As previously stated, other varieties of tomatoes can be grown in shade.
Others have had success with growing:
- Carmello (indeterminate slicing tomato)
- Cherokee purple (indeterminate beefsteak)
- Paul Robeson (indeterminate beefsteak)
- Golden sweet (indeterminate grape)
- Early Wonder (determinate slicing)
- Juliet hybrid (indeterminate grape)
- Isis candy cherry (indeterminate cherry)
- Mama leone (indeterminate plum)
- Sun gold (indeterminate cherry)
Simply determine how many days you have in your growing season, divide that by 2, and grow tomatoes with the appropriate ‘days to maturity.’
Determine growing season days:
I can see how many days I can offer tomatoes by referring to my spreadsheet journal.
On April 12th, I sow tomatoes indoors. In 9 weeks (63 days) I transplant them outdoors. They have 13 weeks (91 days) to grow before frost kills the plants.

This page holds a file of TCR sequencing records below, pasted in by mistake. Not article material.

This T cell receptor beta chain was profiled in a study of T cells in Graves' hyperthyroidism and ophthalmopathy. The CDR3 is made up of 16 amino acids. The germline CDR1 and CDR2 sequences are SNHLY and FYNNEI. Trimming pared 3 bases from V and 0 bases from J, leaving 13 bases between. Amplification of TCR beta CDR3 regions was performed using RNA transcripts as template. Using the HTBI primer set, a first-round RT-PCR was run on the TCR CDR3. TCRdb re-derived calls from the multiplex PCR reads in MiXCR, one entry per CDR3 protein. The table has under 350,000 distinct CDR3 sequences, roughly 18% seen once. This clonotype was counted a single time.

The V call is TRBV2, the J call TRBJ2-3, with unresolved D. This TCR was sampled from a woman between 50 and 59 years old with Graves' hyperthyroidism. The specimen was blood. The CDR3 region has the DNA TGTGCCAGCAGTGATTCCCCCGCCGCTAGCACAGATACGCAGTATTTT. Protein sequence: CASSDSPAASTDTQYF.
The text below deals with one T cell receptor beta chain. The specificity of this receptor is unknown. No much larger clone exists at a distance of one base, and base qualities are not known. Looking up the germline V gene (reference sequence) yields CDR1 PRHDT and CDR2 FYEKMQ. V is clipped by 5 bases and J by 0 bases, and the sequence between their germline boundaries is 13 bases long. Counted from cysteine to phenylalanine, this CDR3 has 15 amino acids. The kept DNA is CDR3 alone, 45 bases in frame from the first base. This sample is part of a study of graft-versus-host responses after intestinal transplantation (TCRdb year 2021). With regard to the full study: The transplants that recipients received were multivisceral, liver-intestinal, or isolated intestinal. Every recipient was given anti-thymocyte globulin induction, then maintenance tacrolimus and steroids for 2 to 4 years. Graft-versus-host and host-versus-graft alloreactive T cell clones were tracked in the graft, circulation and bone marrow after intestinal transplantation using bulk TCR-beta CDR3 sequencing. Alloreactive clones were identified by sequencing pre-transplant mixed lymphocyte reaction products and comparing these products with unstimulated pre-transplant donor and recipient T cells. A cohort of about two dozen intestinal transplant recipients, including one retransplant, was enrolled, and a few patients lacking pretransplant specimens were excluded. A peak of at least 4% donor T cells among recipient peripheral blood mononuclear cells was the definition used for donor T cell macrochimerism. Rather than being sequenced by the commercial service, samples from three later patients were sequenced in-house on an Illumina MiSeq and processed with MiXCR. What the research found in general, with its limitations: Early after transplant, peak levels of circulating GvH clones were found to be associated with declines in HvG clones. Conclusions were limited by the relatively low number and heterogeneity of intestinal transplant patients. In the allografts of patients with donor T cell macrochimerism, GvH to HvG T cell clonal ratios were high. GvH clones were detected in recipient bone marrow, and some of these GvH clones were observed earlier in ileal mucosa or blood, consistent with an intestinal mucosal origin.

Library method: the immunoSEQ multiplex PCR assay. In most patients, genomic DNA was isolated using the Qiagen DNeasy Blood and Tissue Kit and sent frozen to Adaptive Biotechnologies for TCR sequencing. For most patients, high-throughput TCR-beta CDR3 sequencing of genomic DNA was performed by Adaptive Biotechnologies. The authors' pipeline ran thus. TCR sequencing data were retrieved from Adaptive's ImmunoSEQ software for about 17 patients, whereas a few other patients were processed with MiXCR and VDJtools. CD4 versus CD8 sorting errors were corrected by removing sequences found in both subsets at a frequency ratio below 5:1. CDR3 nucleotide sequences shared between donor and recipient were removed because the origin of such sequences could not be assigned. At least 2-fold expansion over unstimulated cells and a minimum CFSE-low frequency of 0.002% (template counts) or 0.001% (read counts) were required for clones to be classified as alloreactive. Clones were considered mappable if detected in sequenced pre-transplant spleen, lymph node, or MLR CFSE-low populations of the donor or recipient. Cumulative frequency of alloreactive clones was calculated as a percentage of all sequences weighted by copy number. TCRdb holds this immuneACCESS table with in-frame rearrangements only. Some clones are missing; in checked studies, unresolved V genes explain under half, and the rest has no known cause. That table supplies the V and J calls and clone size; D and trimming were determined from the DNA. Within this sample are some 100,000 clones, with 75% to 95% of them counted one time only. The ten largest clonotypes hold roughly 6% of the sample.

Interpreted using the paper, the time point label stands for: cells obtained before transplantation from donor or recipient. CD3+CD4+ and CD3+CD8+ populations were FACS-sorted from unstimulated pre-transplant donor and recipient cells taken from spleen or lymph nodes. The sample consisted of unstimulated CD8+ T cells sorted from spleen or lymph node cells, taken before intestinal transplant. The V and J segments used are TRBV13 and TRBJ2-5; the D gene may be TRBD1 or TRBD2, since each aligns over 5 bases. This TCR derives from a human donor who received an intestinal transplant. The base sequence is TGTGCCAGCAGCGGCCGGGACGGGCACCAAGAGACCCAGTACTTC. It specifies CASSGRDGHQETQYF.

(A tomato expected to mature in 70 ‘days’ will need 140 days in a shady spot (with 3-5 hours of sunlight) to fruit.)
13 weeks plus 9 weeks means I can offer 154 days of growth to any tomato plant. If I have full sun, I can grow any type of tomato and get fruit. If I only have shade (3-5 hours of sun) then I can grow any tomato that requires 77 days or less to mature.
If I want to grow a tomato with 80-90 days until maturity, I’ll need to start them indoors 2-3 weeks earlier and give them bigger pots, as needed, until I can transplant them outside.
This isn’t an exact science, but it is best to count the ‘days to maturity’ from after you transplant outdoors.
So in my case, if I can offer 5 hours of sun per day, then I can grow most varieties on this list. If I can offer 3 hours of sun per day, then I should choose varieties with no more than 60-70 days to maturity as they’ll only have 91 days after transplanting.
Starting indoors earlier is only a good idea if you can provide proper care with a bigger pot size, good soil, fertilizer, and plenty of light.
Best tomatoes for shade are high-yielding, mature in short periods, and